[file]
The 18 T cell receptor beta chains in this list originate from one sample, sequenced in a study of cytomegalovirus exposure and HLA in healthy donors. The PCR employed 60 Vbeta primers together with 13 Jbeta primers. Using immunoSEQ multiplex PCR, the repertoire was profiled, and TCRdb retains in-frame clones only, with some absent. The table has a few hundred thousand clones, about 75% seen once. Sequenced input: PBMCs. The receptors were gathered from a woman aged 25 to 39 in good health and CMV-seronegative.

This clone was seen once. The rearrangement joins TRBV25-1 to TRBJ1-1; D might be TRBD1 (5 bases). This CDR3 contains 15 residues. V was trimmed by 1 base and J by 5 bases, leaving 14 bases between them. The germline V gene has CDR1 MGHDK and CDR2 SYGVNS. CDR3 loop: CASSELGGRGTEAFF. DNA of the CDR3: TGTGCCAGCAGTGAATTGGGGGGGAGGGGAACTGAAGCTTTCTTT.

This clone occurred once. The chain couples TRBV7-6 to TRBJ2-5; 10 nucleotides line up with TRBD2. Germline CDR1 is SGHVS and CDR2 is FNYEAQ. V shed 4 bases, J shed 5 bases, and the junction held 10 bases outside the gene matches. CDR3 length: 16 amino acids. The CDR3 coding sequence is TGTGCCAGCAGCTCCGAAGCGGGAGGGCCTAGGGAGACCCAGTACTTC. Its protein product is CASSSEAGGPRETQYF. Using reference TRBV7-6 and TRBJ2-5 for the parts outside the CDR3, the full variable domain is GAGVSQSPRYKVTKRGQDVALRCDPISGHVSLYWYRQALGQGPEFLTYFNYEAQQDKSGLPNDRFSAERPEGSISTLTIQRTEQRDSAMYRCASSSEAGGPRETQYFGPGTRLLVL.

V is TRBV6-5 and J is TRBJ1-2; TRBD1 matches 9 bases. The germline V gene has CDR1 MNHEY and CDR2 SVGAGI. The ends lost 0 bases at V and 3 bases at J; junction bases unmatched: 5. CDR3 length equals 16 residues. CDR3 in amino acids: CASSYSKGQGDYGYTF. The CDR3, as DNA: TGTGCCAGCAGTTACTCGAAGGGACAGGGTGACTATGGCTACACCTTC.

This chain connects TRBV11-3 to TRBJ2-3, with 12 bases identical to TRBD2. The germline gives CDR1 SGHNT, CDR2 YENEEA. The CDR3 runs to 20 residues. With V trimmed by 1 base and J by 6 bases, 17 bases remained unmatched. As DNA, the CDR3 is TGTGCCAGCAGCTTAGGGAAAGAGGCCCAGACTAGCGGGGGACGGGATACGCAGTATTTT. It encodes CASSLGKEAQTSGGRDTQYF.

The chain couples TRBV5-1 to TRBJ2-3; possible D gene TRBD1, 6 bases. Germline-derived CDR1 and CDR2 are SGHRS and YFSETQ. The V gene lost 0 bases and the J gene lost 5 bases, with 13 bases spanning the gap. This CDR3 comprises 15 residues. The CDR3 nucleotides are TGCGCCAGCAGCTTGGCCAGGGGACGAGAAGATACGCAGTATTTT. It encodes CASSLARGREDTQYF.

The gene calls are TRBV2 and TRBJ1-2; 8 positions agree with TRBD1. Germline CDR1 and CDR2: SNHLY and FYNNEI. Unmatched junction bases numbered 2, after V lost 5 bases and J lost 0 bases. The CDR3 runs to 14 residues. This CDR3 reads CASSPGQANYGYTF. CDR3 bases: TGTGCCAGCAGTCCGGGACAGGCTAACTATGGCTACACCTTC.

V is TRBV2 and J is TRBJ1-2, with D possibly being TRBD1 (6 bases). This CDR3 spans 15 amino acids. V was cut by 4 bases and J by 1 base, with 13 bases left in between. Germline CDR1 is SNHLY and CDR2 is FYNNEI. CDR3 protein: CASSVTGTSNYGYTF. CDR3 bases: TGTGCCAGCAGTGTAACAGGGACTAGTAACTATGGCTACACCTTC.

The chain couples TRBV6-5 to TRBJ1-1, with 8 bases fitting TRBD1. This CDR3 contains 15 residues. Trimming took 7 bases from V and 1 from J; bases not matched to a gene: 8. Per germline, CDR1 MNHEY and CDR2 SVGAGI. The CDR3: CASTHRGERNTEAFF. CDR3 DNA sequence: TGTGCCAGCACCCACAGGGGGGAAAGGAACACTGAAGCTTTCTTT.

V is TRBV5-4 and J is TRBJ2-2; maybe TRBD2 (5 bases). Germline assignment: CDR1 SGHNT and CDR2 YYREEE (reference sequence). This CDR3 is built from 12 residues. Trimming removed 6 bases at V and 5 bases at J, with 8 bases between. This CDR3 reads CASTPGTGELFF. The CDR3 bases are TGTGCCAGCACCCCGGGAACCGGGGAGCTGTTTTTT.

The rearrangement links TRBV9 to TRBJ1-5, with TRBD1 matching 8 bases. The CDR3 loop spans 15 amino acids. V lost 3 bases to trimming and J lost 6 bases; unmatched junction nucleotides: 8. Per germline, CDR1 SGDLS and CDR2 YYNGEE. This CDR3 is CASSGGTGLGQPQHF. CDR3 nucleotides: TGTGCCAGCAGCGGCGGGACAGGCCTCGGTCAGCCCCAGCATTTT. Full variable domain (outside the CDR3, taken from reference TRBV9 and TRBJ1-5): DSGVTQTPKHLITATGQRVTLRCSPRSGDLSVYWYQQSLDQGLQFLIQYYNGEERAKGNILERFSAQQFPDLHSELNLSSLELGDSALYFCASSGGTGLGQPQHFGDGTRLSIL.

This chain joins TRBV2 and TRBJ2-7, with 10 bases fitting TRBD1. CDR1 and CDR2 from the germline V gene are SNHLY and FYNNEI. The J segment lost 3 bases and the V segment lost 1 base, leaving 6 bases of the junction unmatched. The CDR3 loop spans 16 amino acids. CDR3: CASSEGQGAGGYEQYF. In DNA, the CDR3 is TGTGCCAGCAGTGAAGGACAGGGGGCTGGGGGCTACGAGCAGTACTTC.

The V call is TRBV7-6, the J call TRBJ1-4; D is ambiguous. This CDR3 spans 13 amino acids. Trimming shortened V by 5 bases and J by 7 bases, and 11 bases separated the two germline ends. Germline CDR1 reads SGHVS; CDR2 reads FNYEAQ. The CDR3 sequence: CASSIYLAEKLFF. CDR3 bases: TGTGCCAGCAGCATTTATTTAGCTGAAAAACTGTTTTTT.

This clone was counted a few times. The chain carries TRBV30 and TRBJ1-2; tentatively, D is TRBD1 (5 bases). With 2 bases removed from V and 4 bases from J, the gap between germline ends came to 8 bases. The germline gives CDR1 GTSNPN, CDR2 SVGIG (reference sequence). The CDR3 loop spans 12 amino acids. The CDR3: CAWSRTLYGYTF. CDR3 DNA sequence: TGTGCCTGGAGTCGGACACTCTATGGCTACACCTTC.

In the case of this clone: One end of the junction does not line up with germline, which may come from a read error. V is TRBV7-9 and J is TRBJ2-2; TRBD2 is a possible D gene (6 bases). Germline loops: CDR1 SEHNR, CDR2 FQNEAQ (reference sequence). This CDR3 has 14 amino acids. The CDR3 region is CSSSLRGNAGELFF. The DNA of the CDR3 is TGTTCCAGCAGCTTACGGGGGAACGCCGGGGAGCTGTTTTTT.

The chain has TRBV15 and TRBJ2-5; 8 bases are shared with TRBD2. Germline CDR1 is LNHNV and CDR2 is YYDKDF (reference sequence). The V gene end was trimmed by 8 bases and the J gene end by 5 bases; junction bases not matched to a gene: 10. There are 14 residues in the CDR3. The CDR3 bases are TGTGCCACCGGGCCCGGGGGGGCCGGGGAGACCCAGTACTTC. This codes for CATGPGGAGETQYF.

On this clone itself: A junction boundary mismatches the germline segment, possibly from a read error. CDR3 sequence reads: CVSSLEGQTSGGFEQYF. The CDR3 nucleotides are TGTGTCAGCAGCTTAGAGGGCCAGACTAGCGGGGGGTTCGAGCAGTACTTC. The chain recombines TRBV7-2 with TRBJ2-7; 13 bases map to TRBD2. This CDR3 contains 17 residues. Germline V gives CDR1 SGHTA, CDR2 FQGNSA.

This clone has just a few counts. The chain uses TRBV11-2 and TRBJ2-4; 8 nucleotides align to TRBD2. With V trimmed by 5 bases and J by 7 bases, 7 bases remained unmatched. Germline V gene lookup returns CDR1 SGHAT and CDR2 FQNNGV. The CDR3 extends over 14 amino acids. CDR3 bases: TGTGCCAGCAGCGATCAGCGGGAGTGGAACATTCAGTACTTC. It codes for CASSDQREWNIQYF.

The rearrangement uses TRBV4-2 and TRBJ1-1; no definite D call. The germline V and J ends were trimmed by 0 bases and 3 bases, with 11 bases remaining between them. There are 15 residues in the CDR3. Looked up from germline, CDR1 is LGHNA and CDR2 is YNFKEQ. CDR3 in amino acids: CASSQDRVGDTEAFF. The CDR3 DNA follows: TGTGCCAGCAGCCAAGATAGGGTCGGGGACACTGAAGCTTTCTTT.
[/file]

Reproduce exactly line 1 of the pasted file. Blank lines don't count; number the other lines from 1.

The 18 T cell receptor beta chains in this list originate from one sample, sequenced in a study of cytomegalovirus exposure and HLA in healthy donors. The PCR employed 60 Vbeta primers together with 13 Jbeta primers. Using immunoSEQ multiplex PCR, the repertoire was profiled, and TCRdb retains in-frame clones only, with some absent. The table has a few hundred thousand clones, about 75% seen once. Sequenced input: PBMCs. The receptors were gathered from a woman aged 25 to 39 in good health and CMV-seronegative.